History of Riding Boots for the Cowboy
The history of the western or cowboy boot is part of the history of riding boots in general. The English riding boots were, of course designed for horseback riding and is used for many sporting events involving horses, horse shows and pleasure riding. Ending just below the knee of the rider are the tall boot, which would include field, dress and hunt boots. They are standard apparel for show competitors in hunter/jumper and dressage. A lower boot, the paddock has stops above the ankle and is mostly worn by children; show competitors in the UK,and Australia.
Field boots have lacing at the ankle for some who find it more comfortable to ride with a highly flexed ankle, making them popular for jumping events. Motorcycle police or mounted police may wear these. Usually black in color.
Dress boots are usually stiffer and do not have lacing at the ankle. Usually worn for show events. Also usually black.
Hunt boots, also known as Jodhpur boots come just above the ankle and used mostly for pleasure riding.
Most features of the modern cowboy boot have a practical purpose. Its design has come from the influence of several cultures.
For most of us the distinguishing feature of the western boot is that it has a high heel. However, Soldiers, herders and other horseback workers have worn heeled boots in the 16th century. Duringthe Cromwell Interregnum (1649-60) Stuart cavaliers, many of whom immigrated to the United States had particularly high heels.
Hessian Calvary officers of the 18th Century liked a tall boot with a V cut in the top center and decorative tassels.
After Napoleon’s defeat at waterloo the Duke of Wellington’s boots gained popularity, with low heels and calf high tops.
American military boots in the 19th Century developed along theses lines. Many soldiers when discharged took their boots with them and some were cowboys and pioneers. The laced boots eventually proved impractical because the boots get caught in the stirrup if the rider is thrown
Early boots for cowboys were strongly influenced by the vaquero tradition imported from Spain to the Americas.
Since the 1920’s the movies and stars such as Gene Autry and Roy Rogers have influenced cowboy boots. Autry in an autobiography mentioned how many pairs of boots he owned. I forget the number but it was a collection of high numbers.
I recall on the Tonight show many years ago that Dale Evans who was Roy Rogers co star and wife telling a story about Roy and his boots.
Roy had bought a new pair of cowboy boots that he valued highly. Sometime during the night a cougar got into the house and chewed up the boots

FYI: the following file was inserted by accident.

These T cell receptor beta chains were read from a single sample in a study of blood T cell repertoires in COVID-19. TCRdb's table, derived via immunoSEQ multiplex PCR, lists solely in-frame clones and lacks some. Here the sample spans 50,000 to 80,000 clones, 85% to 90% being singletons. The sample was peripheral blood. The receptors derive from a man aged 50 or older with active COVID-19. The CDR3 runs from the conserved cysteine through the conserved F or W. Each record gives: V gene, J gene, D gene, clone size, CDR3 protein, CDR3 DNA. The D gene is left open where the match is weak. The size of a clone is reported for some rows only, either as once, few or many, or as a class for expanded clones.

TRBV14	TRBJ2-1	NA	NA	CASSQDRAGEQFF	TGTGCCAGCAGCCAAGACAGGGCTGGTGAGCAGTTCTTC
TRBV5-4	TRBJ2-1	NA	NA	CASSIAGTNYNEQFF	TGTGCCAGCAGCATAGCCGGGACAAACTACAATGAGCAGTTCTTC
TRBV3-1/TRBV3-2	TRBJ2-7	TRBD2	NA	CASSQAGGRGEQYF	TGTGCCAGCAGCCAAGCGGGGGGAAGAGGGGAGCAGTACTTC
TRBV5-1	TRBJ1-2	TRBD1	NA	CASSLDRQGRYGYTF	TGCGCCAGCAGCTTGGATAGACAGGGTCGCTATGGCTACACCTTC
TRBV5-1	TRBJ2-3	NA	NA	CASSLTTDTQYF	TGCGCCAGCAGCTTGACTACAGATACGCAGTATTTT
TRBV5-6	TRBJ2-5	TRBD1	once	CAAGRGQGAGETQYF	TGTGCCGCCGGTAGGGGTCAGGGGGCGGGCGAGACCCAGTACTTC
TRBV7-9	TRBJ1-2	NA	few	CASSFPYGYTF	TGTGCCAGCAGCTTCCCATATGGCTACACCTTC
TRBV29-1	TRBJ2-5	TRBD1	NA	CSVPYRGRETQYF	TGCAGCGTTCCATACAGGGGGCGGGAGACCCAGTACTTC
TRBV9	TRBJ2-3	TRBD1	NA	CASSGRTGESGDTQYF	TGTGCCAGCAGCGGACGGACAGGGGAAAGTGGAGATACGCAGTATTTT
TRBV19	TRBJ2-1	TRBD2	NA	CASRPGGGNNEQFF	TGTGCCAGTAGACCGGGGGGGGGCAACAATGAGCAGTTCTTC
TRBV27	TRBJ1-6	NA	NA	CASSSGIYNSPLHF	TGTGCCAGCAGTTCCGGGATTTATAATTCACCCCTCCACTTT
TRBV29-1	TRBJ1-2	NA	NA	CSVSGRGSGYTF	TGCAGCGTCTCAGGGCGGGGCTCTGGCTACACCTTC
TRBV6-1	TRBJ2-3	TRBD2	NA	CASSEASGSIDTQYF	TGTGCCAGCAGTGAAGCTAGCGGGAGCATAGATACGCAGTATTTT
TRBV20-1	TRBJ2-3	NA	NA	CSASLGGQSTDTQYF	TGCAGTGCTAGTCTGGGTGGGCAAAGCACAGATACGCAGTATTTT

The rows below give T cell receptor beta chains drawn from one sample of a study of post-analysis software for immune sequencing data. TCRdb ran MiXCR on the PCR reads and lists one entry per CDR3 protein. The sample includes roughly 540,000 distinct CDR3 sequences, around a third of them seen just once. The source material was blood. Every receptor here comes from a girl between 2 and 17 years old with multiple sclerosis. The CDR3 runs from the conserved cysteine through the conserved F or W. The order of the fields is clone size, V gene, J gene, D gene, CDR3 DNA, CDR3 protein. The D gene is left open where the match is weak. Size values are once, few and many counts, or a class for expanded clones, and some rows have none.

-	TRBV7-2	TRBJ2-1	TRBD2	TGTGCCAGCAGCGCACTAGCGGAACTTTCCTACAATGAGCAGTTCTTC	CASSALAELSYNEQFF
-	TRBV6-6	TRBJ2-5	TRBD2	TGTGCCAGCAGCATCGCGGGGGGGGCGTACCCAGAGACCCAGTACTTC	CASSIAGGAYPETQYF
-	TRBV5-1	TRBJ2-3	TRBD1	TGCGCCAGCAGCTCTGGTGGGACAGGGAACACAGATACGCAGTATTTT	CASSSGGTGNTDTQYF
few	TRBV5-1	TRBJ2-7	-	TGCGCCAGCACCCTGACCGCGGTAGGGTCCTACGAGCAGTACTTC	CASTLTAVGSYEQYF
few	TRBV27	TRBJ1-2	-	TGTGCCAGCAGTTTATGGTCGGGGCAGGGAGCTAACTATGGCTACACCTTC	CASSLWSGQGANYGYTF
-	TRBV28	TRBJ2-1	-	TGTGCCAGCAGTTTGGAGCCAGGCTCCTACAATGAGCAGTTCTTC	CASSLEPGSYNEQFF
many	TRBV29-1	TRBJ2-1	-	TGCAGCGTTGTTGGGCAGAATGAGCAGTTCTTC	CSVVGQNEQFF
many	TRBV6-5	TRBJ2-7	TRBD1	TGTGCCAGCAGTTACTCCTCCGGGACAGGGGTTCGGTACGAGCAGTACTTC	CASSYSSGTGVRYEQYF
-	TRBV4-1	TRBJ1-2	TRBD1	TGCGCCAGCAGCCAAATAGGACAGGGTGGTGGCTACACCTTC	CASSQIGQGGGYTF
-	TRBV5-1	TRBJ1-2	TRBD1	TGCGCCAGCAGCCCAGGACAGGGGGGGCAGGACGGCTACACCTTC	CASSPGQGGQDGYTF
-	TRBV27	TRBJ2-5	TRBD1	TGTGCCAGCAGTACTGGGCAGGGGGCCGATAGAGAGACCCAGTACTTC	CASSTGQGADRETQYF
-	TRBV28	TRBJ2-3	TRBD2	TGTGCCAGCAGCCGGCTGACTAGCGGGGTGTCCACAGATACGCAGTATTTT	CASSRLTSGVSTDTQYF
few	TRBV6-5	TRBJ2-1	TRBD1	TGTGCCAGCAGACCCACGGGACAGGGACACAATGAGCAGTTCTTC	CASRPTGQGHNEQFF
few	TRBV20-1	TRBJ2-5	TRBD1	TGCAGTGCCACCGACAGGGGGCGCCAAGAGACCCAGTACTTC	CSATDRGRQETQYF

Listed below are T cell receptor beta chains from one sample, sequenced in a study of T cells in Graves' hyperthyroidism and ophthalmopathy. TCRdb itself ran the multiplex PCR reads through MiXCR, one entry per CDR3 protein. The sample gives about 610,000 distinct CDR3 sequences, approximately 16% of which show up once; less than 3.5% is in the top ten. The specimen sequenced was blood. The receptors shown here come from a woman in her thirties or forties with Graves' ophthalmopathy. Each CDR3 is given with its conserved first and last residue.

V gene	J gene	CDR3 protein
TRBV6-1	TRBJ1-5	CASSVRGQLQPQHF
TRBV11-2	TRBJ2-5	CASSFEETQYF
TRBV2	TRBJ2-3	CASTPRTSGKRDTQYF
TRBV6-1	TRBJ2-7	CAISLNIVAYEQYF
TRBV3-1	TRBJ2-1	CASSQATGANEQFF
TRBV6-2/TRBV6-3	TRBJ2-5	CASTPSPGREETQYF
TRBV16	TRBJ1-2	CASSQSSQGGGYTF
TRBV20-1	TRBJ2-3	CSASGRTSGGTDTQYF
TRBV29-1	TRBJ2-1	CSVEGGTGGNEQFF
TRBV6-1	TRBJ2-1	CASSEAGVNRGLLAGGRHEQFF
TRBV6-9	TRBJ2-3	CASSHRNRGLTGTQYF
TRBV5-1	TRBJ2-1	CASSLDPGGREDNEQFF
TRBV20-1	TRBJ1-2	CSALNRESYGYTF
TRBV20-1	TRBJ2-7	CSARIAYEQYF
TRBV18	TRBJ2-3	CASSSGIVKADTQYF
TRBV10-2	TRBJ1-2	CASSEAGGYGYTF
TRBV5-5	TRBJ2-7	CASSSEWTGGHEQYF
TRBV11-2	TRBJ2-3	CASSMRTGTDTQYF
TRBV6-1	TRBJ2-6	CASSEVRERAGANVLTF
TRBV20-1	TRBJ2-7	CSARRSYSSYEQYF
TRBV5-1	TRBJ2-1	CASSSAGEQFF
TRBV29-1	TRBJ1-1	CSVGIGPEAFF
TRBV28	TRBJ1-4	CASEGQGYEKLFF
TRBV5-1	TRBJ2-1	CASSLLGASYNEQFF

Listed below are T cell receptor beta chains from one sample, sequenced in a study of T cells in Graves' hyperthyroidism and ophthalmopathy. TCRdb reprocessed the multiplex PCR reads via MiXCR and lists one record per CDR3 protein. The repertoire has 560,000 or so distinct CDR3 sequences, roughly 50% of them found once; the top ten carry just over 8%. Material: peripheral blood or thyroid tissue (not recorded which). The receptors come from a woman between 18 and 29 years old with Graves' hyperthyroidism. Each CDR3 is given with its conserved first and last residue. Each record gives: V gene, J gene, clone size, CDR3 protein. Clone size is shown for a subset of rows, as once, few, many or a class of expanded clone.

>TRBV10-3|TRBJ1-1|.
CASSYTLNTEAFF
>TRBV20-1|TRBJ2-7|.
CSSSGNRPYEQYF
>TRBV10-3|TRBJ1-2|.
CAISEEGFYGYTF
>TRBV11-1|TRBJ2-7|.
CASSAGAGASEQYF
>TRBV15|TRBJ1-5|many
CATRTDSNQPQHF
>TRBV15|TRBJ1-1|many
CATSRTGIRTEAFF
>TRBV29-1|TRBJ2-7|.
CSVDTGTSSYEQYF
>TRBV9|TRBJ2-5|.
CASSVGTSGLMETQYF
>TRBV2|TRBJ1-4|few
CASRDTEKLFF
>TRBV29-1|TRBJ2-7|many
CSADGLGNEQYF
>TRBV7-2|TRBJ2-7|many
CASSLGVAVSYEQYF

In the morning Roy got real upset, got his rifle and saddled his horse trigger. He was going to hunt that cougar.
Later in the day he came back home with the cougar tied behind the saddle.
And dale said: “Pardon me Roy, is that the cat that chewed your new shoes/”
That story may be lost on younger readers not familiar with songs from the 1940’s.
The cowboy boot is a specific style of the riding boot and historically was worn by cowboys. They typically have a high heel, rounded or pointed toe, high shaft and no lacing. Usually they are made of leather from cowhide but sometimes more exotic leathers are uses such as snakeskin.
The roper boot is a newer version for rodeo riders who participate in calf roping.
Boots were individually handmadeand according to the culture the styles varied. The industrial revolution allowed for mass produced boots. The Wellington boot was one that could be mass-produced and was popular with cowboys in the United States until the 1860’s. The Wellington, basically a cavalry style boot lost popularity due to style preferences.
Bookmakers in the cattle ranching areas of Texas, Oklahoma and Kansas started making American style boots. Two well known boot makers, Charles Hyer of Hyer brothers Boots in Olathe, Kansas, and H.J. “Big Daddy” Justin of Justin Boots in Spanish Fort, Texas and later Nocona, Texas.
Specialty of design
Although cowboy boots are popular today for design most features were practical. The treadles leather sole made it easy to insert and remove the foot from the stirrup of a western saddle. The original toe was rounded a bit narrow at the toe for ease of insertion. An extremely pointed toe appeared in the 1940’s and has no practical use.
The tall heel helped keep the foot from sliding forward through the stirrup was dangerous if the rider was unseated. A cowboy had risk of falling from his horse became use he had to ride young and unpredictable horses. In addition ranch work was challenging in difficult terrain where there was danger of being thrown from the horse. If a foot was caught in the stirrup and the horse ran off the rider would be dragged on the ground.
The tall shaft, comfortable loose fit and lack of laces helped prevent dragging because the rider’s body weight would pull his foot out of the boot if he fell off the horse. The shaft also protected the lower leg and ankle from rubbing on the stirrup leathers. When mounted it also protected the lower leg from brush and thorns. When not mounted it protected the leg from rocks, brush, thorns and rattlesnakes.
Today fancy boots are worn for country western dancing, bbut rugged practical cowboy boots are still worn by farmers, ranchers and others.
© 2011 Don A. Hoglund
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